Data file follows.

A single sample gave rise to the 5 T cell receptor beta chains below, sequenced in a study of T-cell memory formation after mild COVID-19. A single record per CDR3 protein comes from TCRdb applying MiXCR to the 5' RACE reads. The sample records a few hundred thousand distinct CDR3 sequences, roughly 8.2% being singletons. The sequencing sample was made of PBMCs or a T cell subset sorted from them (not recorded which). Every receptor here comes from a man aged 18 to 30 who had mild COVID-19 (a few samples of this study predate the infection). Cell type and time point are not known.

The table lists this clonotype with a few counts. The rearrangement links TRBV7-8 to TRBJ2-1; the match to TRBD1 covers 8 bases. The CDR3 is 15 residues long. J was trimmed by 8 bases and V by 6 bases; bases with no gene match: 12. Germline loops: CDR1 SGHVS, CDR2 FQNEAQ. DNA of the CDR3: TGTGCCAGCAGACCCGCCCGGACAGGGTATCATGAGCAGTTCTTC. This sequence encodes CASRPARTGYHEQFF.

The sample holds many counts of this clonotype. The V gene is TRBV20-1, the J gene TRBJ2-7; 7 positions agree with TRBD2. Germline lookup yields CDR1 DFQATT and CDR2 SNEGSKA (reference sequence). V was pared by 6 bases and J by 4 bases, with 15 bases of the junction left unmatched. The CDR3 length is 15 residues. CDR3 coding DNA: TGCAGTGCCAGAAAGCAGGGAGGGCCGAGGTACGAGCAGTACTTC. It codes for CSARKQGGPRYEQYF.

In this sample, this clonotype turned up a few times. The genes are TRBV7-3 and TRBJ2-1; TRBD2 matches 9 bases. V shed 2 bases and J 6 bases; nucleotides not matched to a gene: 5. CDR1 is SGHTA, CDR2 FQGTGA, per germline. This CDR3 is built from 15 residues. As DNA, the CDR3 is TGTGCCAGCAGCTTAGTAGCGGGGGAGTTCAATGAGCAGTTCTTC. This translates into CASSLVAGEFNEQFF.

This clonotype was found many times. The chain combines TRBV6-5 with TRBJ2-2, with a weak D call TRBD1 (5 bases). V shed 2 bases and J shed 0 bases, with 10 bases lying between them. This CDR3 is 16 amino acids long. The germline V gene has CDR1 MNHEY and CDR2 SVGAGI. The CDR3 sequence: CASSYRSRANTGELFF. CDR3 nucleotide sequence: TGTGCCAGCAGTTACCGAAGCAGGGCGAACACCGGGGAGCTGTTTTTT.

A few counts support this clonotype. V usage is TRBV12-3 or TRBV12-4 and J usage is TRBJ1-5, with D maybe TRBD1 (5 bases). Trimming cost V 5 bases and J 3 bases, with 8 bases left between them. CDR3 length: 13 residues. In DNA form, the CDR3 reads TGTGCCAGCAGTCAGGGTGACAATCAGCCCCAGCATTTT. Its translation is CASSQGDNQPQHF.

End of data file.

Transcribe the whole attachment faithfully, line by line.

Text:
A single sample gave rise to the 5 T cell receptor beta chains below, sequenced in a study of T-cell memory formation after mild COVID-19. A single record per CDR3 protein comes from TCRdb applying MiXCR to the 5' RACE reads. The sample records a few hundred thousand distinct CDR3 sequences, roughly 8.2% being singletons. The sequencing sample was made of PBMCs or a T cell subset sorted from them (not recorded which). Every receptor here comes from a man aged 18 to 30 who had mild COVID-19 (a few samples of this study predate the infection). Cell type and time point are not known.

The table lists this clonotype with a few counts. The rearrangement links TRBV7-8 to TRBJ2-1; the match to TRBD1 covers 8 bases. The CDR3 is 15 residues long. J was trimmed by 8 bases and V by 6 bases; bases with no gene match: 12. Germline loops: CDR1 SGHVS, CDR2 FQNEAQ. DNA of the CDR3: TGTGCCAGCAGACCCGCCCGGACAGGGTATCATGAGCAGTTCTTC. This sequence encodes CASRPARTGYHEQFF.

The sample holds many counts of this clonotype. The V gene is TRBV20-1, the J gene TRBJ2-7; 7 positions agree with TRBD2. Germline lookup yields CDR1 DFQATT and CDR2 SNEGSKA (reference sequence). V was pared by 6 bases and J by 4 bases, with 15 bases of the junction left unmatched. The CDR3 length is 15 residues. CDR3 coding DNA: TGCAGTGCCAGAAAGCAGGGAGGGCCGAGGTACGAGCAGTACTTC. It codes for CSARKQGGPRYEQYF.

In this sample, this clonotype turned up a few times. The genes are TRBV7-3 and TRBJ2-1; TRBD2 matches 9 bases. V shed 2 bases and J 6 bases; nucleotides not matched to a gene: 5. CDR1 is SGHTA, CDR2 FQGTGA, per germline. This CDR3 is built from 15 residues. As DNA, the CDR3 is TGTGCCAGCAGCTTAGTAGCGGGGGAGTTCAATGAGCAGTTCTTC. This translates into CASSLVAGEFNEQFF.

This clonotype was found many times. The chain combines TRBV6-5 with TRBJ2-2, with a weak D call TRBD1 (5 bases). V shed 2 bases and J shed 0 bases, with 10 bases lying between them. This CDR3 is 16 amino acids long. The germline V gene has CDR1 MNHEY and CDR2 SVGAGI. The CDR3 sequence: CASSYRSRANTGELFF. CDR3 nucleotide sequence: TGTGCCAGCAGTTACCGAAGCAGGGCGAACACCGGGGAGCTGTTTTTT.

A few counts support this clonotype. V usage is TRBV12-3 or TRBV12-4 and J usage is TRBJ1-5, with D maybe TRBD1 (5 bases). Trimming cost V 5 bases and J 3 bases, with 8 bases left between them. CDR3 length: 13 residues. In DNA form, the CDR3 reads TGTGCCAGCAGTCAGGGTGACAATCAGCCCCAGCATTTT. Its translation is CASSQGDNQPQHF.